Parce que hier soir
Pendant que la lune régnait
Et chaque âme était dans un sommeil profond
Le mien était très éveille
Réveillé dans mes rêves

Dans mon rêve
Vous étiez avec quelqu'un d'autre
Et vous avez l'air si heureux
Et bien que je déteste l'admettre
Vous avez l'air bien ensemble

C'est le souhait de tout le monde
Que leurs rêves deviennent réalité
Et moi aussi
Et maintenant
Mon seul rêve
Est-ce que ce rêve ne se réalise pas




Jo and Clyde’s Biliran Wedding


“Every once in a while, in the middle of an ordinary life , love gives us a fairy tale…” 

Stories of love always fascinate me. From start to finish, I would diligently watch a movie, read a book and listen to a friend’s lovelife drama with all eyes, ears and heart. (Char!)

Childhood years have given me so much faith in love. There were my uncles, aunts, relatives, and yes, my dear parents who showed me that despite imperfections of two conflicting beings, love prevails and ‘they live happily ever after’ does not only happen in fairy tales.

And perhaps I can give the accolade to  Ate Josephine – a petite, soft-spoken, talented, lovely teenager who would patiently tell stories to a pack  of naughty, pesky, demanding grade school cousins.

“Te, storya na pud te!,” we would gather around her and off she starts with her romantic, love tales derived from books, movies and most of the time she made stories with  her  audience as the characters.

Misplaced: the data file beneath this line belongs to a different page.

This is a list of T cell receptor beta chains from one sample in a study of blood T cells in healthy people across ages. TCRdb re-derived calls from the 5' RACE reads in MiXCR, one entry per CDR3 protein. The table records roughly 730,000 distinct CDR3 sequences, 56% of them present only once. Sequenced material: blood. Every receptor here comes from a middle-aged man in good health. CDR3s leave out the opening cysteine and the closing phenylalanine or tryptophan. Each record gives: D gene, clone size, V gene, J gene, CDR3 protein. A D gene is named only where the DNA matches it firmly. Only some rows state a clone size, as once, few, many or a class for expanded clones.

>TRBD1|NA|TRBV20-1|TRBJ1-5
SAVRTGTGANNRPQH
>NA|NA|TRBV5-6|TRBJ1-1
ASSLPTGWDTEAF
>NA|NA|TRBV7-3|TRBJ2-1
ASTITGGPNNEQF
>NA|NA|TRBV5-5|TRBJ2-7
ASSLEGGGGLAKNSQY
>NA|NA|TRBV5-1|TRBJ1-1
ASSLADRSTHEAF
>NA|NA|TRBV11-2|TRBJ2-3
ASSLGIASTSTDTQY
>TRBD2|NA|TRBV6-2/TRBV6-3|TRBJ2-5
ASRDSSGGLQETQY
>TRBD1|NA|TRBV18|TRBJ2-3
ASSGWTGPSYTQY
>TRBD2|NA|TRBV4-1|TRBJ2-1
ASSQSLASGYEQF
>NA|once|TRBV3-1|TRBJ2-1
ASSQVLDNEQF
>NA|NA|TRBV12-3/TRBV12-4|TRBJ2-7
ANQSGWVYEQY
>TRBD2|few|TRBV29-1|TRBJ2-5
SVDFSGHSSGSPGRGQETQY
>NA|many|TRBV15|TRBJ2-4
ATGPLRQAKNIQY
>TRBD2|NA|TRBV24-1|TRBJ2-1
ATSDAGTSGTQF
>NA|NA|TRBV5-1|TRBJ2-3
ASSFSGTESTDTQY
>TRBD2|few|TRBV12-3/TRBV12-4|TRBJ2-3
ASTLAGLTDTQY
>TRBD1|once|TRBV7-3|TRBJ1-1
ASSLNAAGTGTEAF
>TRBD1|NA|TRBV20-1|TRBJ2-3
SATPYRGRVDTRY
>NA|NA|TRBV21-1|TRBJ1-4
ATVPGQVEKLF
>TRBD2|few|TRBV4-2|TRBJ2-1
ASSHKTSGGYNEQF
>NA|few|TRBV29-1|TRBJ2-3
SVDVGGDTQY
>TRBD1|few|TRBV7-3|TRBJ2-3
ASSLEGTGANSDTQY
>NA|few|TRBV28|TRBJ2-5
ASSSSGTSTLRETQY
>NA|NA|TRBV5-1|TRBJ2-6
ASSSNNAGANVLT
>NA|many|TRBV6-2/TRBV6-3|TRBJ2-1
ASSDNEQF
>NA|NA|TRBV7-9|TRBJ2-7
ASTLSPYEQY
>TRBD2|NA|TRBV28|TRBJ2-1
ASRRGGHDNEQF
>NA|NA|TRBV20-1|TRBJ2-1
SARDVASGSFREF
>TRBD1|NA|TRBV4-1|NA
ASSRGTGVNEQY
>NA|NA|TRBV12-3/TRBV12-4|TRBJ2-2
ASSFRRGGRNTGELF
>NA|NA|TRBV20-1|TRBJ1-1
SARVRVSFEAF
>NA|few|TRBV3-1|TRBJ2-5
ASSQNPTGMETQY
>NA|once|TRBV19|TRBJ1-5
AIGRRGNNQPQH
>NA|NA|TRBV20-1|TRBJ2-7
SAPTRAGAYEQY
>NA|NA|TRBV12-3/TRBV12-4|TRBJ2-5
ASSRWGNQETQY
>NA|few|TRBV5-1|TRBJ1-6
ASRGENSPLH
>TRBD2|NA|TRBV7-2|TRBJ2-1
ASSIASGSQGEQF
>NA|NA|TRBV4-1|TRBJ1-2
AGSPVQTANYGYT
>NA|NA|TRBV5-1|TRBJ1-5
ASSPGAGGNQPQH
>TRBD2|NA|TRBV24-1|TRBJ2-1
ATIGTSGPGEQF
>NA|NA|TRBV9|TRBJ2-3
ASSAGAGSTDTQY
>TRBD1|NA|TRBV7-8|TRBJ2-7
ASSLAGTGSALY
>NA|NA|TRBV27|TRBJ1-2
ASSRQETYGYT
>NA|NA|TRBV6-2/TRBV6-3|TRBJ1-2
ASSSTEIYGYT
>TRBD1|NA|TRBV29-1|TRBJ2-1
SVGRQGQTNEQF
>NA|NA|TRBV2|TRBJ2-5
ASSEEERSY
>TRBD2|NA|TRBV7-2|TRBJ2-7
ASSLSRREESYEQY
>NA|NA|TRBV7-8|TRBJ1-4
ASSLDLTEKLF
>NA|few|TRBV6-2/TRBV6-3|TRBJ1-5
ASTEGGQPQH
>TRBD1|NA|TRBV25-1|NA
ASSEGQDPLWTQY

Now fast forward 15 years, our Ate Jo is to share with us her own story of patient, true love. It’s like memories flashed back to the day when she was telling us the movie “Ever After” (starring Drew Barrymoore) and now it’s 2016 and she’s off to to live  her ever after with the man of her dreams.

So that fateful day came – June 25, 2016 at the lovely, scenic town in Naval, Biliran wherein families were gathered to witness this momentous affair.

 And now, as  I show you the photos, ladies and gentlemen, you are welcome to swoon with me and together let’s say “May Forever!”

The serene, cozy resort – Marvin’s Seaside Inn, Biliran, Leyte. We stayed here the night before the wedding, during the beautification rites (hehe) and the reception.
The wedding gown resembles the bride’s taste in simplicity, class and elegance. Yes, we know right, Ate Jo is  the woman!
Photo Courtesy: Dwight Anthony Tan Inchoco
She looks so beautiful in white! Photo Courtesy: Dwight Anthony Tan Inchoco


Photo courtesy: Dwight Anthony Tan Inchoco